He was having a conversation with one of my fellow workers and he said to me, “Oh, why are you getting into multifamily and what do you mean using other people’s money, why don’t you just use your own money and just buy a house?” I said, “Does he own real estate?” He said, “No.” I said, “Well, what’s your thoughts on that. What areyou thinking?” He said, “No, I want to own real estate,” and I said, “Well, then you got to take your advice from people own real estate, not from people who don’t.” He said, “Yes, come to think of it, that guy doesn’t even have a furnace in his house.”


[laughs]


Edna: I go, “You’re wanting to take advice from them, hello.” He goes, “Well, I think he’s just being kind.” I go, He’s not being kind, he’s being an ass. He does not know. You’ve got to deal with people who know and people who’ve done it. Otherwise, it’s all theory.


Aaron: Absolutely. Oh, my gosh, I got so many stories of people that take financial advice from broke people, just the biggest mistakes one can make.


Edna: I know, I know. [chuckles]


[crosstalk]


Aaron: It doesn’t makes sense for me, but that’s what happens sometimes. It’s our job to try to stop you from doing that and show them really how to build wealth. Hopefully, we can do that, and that’s always the goal. Thank you, Edna, for your time. Again, our listeners, I’m Aaron Fragnito with the Passive Cash Flow Podcast here. Thanks for listening, check out our other 60 plus episodes and you can learn more at our peoplescapitalgroup.com.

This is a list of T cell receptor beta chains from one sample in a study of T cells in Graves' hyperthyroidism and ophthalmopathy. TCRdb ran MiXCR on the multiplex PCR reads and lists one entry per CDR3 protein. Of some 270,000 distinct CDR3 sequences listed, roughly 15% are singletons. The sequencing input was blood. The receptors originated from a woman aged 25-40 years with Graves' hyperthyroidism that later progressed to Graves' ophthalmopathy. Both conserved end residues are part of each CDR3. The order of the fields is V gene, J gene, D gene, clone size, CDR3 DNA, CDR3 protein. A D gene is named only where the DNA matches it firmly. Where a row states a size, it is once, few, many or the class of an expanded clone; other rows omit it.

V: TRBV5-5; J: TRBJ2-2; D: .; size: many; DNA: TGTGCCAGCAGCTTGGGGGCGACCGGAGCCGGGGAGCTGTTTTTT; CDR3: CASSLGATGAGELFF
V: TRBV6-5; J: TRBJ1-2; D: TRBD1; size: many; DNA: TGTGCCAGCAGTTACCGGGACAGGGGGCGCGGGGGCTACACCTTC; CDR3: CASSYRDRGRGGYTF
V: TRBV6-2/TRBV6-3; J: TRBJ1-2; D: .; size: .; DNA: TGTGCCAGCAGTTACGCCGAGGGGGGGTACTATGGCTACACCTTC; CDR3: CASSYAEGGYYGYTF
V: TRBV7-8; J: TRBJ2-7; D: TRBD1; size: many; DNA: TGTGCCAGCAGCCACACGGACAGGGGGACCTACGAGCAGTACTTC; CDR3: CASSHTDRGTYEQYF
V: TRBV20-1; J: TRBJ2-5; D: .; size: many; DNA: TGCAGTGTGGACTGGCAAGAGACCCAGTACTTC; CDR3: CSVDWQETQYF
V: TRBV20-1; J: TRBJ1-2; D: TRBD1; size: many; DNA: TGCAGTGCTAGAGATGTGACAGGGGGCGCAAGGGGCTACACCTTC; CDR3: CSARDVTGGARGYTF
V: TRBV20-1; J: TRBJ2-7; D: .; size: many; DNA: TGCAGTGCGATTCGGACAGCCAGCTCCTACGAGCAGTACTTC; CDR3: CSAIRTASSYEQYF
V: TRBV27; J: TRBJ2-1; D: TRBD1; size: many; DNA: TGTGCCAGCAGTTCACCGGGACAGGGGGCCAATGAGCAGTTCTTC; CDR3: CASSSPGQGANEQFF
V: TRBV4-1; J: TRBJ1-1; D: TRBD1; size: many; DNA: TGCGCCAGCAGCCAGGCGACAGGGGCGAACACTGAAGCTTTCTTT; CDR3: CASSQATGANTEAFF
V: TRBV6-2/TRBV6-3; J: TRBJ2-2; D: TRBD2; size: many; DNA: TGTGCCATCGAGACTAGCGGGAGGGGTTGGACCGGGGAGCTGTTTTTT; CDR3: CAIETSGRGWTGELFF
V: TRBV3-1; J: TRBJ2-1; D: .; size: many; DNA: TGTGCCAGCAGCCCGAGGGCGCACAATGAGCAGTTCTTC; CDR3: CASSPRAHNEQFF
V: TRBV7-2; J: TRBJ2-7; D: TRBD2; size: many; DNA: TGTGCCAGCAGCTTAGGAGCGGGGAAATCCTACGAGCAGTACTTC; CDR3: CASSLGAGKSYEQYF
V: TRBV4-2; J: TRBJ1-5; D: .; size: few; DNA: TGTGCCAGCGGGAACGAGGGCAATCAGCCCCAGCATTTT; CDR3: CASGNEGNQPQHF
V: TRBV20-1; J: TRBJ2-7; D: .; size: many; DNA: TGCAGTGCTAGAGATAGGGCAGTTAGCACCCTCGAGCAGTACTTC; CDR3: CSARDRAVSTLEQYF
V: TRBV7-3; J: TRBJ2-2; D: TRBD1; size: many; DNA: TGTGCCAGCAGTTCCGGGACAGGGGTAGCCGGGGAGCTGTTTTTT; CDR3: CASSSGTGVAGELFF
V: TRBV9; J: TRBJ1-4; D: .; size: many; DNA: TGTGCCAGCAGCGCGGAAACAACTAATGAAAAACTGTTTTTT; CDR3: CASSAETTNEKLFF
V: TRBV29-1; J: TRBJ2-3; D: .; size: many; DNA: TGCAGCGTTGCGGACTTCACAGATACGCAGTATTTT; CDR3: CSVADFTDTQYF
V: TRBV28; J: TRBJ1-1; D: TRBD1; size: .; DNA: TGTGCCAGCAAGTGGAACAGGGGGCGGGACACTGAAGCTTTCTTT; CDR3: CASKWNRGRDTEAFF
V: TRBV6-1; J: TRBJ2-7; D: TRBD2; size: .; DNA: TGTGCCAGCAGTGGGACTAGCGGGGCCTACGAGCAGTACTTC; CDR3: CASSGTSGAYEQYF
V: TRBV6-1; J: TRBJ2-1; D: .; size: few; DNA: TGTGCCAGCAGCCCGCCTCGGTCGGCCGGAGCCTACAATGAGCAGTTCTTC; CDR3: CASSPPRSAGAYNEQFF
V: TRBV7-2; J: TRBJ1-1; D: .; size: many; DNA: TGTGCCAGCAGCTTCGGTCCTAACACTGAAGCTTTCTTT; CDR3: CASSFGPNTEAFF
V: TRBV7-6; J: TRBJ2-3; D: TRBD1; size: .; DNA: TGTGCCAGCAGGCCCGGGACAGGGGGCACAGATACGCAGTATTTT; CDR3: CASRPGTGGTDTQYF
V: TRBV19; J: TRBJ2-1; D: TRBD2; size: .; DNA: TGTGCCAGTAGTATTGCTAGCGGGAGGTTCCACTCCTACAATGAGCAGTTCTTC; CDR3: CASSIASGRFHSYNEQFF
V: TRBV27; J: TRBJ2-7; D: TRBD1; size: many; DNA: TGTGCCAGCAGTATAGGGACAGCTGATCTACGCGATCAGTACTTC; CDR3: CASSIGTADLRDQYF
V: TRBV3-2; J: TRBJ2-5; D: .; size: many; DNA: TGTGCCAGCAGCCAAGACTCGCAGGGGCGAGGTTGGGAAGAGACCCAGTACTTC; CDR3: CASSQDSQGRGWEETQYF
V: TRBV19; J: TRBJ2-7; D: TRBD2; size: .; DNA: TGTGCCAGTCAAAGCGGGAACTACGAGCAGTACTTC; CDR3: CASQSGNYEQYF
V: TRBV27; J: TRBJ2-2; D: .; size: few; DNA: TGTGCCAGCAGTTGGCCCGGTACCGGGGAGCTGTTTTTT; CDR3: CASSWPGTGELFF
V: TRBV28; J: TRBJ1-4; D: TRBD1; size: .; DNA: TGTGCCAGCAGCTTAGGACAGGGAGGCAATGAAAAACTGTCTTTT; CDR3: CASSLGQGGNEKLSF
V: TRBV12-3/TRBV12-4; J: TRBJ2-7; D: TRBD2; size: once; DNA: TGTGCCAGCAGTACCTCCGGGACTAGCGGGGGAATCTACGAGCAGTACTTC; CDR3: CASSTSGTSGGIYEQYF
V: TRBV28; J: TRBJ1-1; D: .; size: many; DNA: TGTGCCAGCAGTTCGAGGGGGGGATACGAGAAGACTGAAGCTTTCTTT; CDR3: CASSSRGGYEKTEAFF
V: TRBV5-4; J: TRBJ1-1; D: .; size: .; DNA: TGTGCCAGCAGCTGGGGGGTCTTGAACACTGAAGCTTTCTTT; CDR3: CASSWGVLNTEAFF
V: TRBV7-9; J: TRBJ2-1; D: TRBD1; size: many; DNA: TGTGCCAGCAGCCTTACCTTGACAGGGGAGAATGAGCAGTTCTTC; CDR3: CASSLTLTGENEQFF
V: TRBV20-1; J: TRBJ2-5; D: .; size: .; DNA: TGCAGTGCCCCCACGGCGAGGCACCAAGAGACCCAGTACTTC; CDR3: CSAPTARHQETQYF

I’m co-owner of Peoples Capital Group. Seth Martinez and our management company, we buy, own, reposition and refinance apartment buildings in New Jersey and hotels in Southern Vermont, so check us out at peoplescapitalgroup.com. You can connect with Edna at ednakeep.com as well. We’ll put her link there in the show notes, so you can connect with Edna. Thanks a lot for coming on.


Edna: Thanks so much for having me here and it was my pleasure.


Aaron: Have a good one.

Aaron Fragnito

Aaron Fragnito

Aaron has been helping people invest in Real Estate for over 10 years. He is a Co-Founder of Peoples Capital Group (PCG) a real estate investment and holding company. He is a full time real estate investor, as well as, the host of the New Jersey Real Estate Network and host of the Passive Cash Flow Podcast. Aaron has previously completed over 100 real estate transactions as a realtor and another 150 transactions in his current role as a real estate investor.